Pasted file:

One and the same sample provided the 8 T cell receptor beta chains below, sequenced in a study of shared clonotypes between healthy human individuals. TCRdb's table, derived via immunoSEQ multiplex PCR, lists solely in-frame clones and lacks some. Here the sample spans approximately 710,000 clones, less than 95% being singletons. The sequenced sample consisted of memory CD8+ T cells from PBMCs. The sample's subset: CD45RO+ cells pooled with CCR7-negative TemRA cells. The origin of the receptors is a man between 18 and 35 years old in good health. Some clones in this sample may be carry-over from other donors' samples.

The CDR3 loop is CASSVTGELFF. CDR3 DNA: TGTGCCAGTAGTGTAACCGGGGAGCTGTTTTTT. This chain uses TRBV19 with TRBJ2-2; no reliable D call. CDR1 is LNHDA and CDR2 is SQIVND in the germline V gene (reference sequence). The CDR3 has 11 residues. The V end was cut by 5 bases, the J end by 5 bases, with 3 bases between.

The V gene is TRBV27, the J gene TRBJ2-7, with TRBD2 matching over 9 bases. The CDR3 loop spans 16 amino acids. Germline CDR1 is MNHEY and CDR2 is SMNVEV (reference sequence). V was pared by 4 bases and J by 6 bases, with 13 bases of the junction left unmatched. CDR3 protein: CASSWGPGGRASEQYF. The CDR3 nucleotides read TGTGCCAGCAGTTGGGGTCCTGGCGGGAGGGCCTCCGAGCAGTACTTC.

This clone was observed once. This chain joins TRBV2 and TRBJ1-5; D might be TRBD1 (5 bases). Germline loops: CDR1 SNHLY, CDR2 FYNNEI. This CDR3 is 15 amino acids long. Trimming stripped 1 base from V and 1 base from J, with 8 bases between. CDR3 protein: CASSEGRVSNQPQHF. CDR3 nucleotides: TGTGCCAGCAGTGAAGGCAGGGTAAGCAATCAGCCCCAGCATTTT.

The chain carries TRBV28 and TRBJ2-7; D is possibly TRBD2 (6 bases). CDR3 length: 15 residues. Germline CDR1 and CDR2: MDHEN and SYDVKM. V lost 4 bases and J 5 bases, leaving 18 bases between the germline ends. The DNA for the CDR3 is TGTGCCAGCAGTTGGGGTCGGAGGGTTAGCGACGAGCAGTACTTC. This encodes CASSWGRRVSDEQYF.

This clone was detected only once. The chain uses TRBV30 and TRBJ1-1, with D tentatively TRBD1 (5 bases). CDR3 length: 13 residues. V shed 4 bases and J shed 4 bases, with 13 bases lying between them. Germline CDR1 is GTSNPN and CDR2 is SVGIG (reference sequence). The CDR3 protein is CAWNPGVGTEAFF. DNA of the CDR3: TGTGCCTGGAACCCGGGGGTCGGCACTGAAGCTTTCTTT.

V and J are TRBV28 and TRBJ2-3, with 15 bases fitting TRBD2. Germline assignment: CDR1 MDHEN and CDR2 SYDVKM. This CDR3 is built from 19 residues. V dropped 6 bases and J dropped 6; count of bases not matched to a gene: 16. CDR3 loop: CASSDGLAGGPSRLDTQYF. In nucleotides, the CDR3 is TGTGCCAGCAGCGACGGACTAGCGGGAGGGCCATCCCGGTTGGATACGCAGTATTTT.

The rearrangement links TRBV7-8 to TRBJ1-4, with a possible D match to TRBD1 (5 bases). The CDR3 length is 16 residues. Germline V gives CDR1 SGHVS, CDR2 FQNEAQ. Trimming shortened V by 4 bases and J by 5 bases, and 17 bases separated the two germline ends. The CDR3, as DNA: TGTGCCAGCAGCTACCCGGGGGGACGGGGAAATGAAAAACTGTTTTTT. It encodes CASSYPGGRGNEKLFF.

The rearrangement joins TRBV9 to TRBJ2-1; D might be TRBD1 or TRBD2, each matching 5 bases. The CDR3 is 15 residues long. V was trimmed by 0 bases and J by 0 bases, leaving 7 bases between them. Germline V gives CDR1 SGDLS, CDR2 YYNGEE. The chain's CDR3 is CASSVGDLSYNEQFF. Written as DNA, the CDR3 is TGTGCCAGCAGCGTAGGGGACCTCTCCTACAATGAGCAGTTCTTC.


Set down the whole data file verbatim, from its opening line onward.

One and the same sample provided the 8 T cell receptor beta chains below, sequenced in a study of shared clonotypes between healthy human individuals. TCRdb's table, derived via immunoSEQ multiplex PCR, lists solely in-frame clones and lacks some. Here the sample spans approximately 710,000 clones, less than 95% being singletons. The sequenced sample consisted of memory CD8+ T cells from PBMCs. The sample's subset: CD45RO+ cells pooled with CCR7-negative TemRA cells. The origin of the receptors is a man between 18 and 35 years old in good health. Some clones in this sample may be carry-over from other donors' samples.

The CDR3 loop is CASSVTGELFF. CDR3 DNA: TGTGCCAGTAGTGTAACCGGGGAGCTGTTTTTT. This chain uses TRBV19 with TRBJ2-2; no reliable D call. CDR1 is LNHDA and CDR2 is SQIVND in the germline V gene (reference sequence). The CDR3 has 11 residues. The V end was cut by 5 bases, the J end by 5 bases, with 3 bases between.

The V gene is TRBV27, the J gene TRBJ2-7, with TRBD2 matching over 9 bases. The CDR3 loop spans 16 amino acids. Germline CDR1 is MNHEY and CDR2 is SMNVEV (reference sequence). V was pared by 4 bases and J by 6 bases, with 13 bases of the junction left unmatched. CDR3 protein: CASSWGPGGRASEQYF. The CDR3 nucleotides read TGTGCCAGCAGTTGGGGTCCTGGCGGGAGGGCCTCCGAGCAGTACTTC.

This clone was observed once. This chain joins TRBV2 and TRBJ1-5; D might be TRBD1 (5 bases). Germline loops: CDR1 SNHLY, CDR2 FYNNEI. This CDR3 is 15 amino acids long. Trimming stripped 1 base from V and 1 base from J, with 8 bases between. CDR3 protein: CASSEGRVSNQPQHF. CDR3 nucleotides: TGTGCCAGCAGTGAAGGCAGGGTAAGCAATCAGCCCCAGCATTTT.

The chain carries TRBV28 and TRBJ2-7; D is possibly TRBD2 (6 bases). CDR3 length: 15 residues. Germline CDR1 and CDR2: MDHEN and SYDVKM. V lost 4 bases and J 5 bases, leaving 18 bases between the germline ends. The DNA for the CDR3 is TGTGCCAGCAGTTGGGGTCGGAGGGTTAGCGACGAGCAGTACTTC. This encodes CASSWGRRVSDEQYF.

This clone was detected only once. The chain uses TRBV30 and TRBJ1-1, with D tentatively TRBD1 (5 bases). CDR3 length: 13 residues. V shed 4 bases and J shed 4 bases, with 13 bases lying between them. Germline CDR1 is GTSNPN and CDR2 is SVGIG (reference sequence). The CDR3 protein is CAWNPGVGTEAFF. DNA of the CDR3: TGTGCCTGGAACCCGGGGGTCGGCACTGAAGCTTTCTTT.

V and J are TRBV28 and TRBJ2-3, with 15 bases fitting TRBD2. Germline assignment: CDR1 MDHEN and CDR2 SYDVKM. This CDR3 is built from 19 residues. V dropped 6 bases and J dropped 6; count of bases not matched to a gene: 16. CDR3 loop: CASSDGLAGGPSRLDTQYF. In nucleotides, the CDR3 is TGTGCCAGCAGCGACGGACTAGCGGGAGGGCCATCCCGGTTGGATACGCAGTATTTT.

The rearrangement links TRBV7-8 to TRBJ1-4, with a possible D match to TRBD1 (5 bases). The CDR3 length is 16 residues. Germline V gives CDR1 SGHVS, CDR2 FQNEAQ. Trimming shortened V by 4 bases and J by 5 bases, and 17 bases separated the two germline ends. The CDR3, as DNA: TGTGCCAGCAGCTACCCGGGGGGACGGGGAAATGAAAAACTGTTTTTT. It encodes CASSYPGGRGNEKLFF.

The rearrangement joins TRBV9 to TRBJ2-1; D might be TRBD1 or TRBD2, each matching 5 bases. The CDR3 is 15 residues long. V was trimmed by 0 bases and J by 0 bases, leaving 7 bases between them. Germline V gives CDR1 SGDLS, CDR2 YYNGEE. The chain's CDR3 is CASSVGDLSYNEQFF. Written as DNA, the CDR3 is TGTGCCAGCAGCGTAGGGGACCTCTCCTACAATGAGCAGTTCTTC.